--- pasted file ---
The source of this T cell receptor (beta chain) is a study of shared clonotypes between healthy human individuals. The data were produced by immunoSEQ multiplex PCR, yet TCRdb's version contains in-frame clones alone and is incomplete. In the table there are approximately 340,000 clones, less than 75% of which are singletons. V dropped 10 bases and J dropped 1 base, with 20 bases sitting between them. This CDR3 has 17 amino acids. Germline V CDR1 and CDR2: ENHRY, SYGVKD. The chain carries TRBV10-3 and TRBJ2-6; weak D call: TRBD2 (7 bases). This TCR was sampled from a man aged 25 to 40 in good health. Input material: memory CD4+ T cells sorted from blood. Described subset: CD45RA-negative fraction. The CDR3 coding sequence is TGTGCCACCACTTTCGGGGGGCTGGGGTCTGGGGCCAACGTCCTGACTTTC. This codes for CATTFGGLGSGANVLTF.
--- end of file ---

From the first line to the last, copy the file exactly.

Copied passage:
The source of this T cell receptor (beta chain) is a study of shared clonotypes between healthy human individuals. The data were produced by immunoSEQ multiplex PCR, yet TCRdb's version contains in-frame clones alone and is incomplete. In the table there are approximately 340,000 clones, less than 75% of which are singletons. V dropped 10 bases and J dropped 1 base, with 20 bases sitting between them. This CDR3 has 17 amino acids. Germline V CDR1 and CDR2: ENHRY, SYGVKD. The chain carries TRBV10-3 and TRBJ2-6; weak D call: TRBD2 (7 bases). This TCR was sampled from a man aged 25 to 40 in good health. Input material: memory CD4+ T cells sorted from blood. Described subset: CD45RA-negative fraction. The CDR3 coding sequence is TGTGCCACCACTTTCGGGGGGCTGGGGTCTGGGGCCAACGTCCTGACTTTC. This codes for CATTFGGLGSGANVLTF.